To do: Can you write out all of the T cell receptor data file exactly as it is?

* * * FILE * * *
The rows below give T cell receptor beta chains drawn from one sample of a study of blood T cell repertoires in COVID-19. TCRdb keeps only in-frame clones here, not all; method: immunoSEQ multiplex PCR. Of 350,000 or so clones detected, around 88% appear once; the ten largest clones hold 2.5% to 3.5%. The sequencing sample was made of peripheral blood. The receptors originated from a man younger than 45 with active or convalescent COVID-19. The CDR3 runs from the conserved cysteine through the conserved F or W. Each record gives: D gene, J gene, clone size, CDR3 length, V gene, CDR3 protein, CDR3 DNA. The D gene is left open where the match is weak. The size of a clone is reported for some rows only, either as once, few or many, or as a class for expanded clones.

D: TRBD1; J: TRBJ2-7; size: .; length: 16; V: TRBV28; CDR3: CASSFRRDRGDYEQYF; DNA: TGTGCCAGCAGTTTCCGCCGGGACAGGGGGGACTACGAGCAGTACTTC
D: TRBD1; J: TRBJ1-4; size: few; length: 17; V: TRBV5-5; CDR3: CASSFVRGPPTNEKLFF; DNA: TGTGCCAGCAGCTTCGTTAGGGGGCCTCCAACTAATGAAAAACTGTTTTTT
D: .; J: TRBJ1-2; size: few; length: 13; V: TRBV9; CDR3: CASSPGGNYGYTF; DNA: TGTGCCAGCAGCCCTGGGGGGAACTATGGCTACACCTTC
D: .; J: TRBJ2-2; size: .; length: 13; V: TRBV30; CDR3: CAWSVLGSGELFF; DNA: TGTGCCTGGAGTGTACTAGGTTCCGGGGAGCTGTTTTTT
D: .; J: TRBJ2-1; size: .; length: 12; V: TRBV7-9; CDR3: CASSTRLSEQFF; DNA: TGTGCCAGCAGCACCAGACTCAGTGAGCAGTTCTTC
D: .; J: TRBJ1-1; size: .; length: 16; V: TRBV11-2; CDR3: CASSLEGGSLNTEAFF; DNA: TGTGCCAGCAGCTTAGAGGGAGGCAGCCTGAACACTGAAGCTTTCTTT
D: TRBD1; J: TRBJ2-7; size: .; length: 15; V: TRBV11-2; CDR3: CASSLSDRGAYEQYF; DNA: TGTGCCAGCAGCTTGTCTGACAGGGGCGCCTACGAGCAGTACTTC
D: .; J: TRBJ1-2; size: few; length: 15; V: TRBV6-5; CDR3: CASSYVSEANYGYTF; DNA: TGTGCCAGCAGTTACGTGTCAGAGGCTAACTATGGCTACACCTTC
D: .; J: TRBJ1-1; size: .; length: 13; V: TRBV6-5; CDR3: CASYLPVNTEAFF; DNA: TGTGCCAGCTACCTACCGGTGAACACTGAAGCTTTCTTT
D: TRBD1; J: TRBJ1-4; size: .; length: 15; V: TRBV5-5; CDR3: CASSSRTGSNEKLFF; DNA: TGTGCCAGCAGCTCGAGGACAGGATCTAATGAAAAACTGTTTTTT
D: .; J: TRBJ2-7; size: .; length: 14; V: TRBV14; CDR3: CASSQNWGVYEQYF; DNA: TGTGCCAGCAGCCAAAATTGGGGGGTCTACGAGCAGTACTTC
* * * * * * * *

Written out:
The rows below give T cell receptor beta chains drawn from one sample of a study of blood T cell repertoires in COVID-19. TCRdb keeps only in-frame clones here, not all; method: immunoSEQ multiplex PCR. Of 350,000 or so clones detected, around 88% appear once; the ten largest clones hold 2.5% to 3.5%. The sequencing sample was made of peripheral blood. The receptors originated from a man younger than 45 with active or convalescent COVID-19. The CDR3 runs from the conserved cysteine through the conserved F or W. Each record gives: D gene, J gene, clone size, CDR3 length, V gene, CDR3 protein, CDR3 DNA. The D gene is left open where the match is weak. The size of a clone is reported for some rows only, either as once, few or many, or as a class for expanded clones.

D: TRBD1; J: TRBJ2-7; size: .; length: 16; V: TRBV28; CDR3: CASSFRRDRGDYEQYF; DNA: TGTGCCAGCAGTTTCCGCCGGGACAGGGGGGACTACGAGCAGTACTTC
D: TRBD1; J: TRBJ1-4; size: few; length: 17; V: TRBV5-5; CDR3: CASSFVRGPPTNEKLFF; DNA: TGTGCCAGCAGCTTCGTTAGGGGGCCTCCAACTAATGAAAAACTGTTTTTT
D: .; J: TRBJ1-2; size: few; length: 13; V: TRBV9; CDR3: CASSPGGNYGYTF; DNA: TGTGCCAGCAGCCCTGGGGGGAACTATGGCTACACCTTC
D: .; J: TRBJ2-2; size: .; length: 13; V: TRBV30; CDR3: CAWSVLGSGELFF; DNA: TGTGCCTGGAGTGTACTAGGTTCCGGGGAGCTGTTTTTT
D: .; J: TRBJ2-1; size: .; length: 12; V: TRBV7-9; CDR3: CASSTRLSEQFF; DNA: TGTGCCAGCAGCACCAGACTCAGTGAGCAGTTCTTC
D: .; J: TRBJ1-1; size: .; length: 16; V: TRBV11-2; CDR3: CASSLEGGSLNTEAFF; DNA: TGTGCCAGCAGCTTAGAGGGAGGCAGCCTGAACACTGAAGCTTTCTTT
D: TRBD1; J: TRBJ2-7; size: .; length: 15; V: TRBV11-2; CDR3: CASSLSDRGAYEQYF; DNA: TGTGCCAGCAGCTTGTCTGACAGGGGCGCCTACGAGCAGTACTTC
D: .; J: TRBJ1-2; size: few; length: 15; V: TRBV6-5; CDR3: CASSYVSEANYGYTF; DNA: TGTGCCAGCAGTTACGTGTCAGAGGCTAACTATGGCTACACCTTC
D: .; J: TRBJ1-1; size: .; length: 13; V: TRBV6-5; CDR3: CASYLPVNTEAFF; DNA: TGTGCCAGCTACCTACCGGTGAACACTGAAGCTTTCTTT
D: TRBD1; J: TRBJ1-4; size: .; length: 15; V: TRBV5-5; CDR3: CASSSRTGSNEKLFF; DNA: TGTGCCAGCAGCTCGAGGACAGGATCTAATGAAAAACTGTTTTTT
D: .; J: TRBJ2-7; size: .; length: 14; V: TRBV14; CDR3: CASSQNWGVYEQYF; DNA: TGTGCCAGCAGCCAAAATTGGGGGGTCTACGAGCAGTACTTC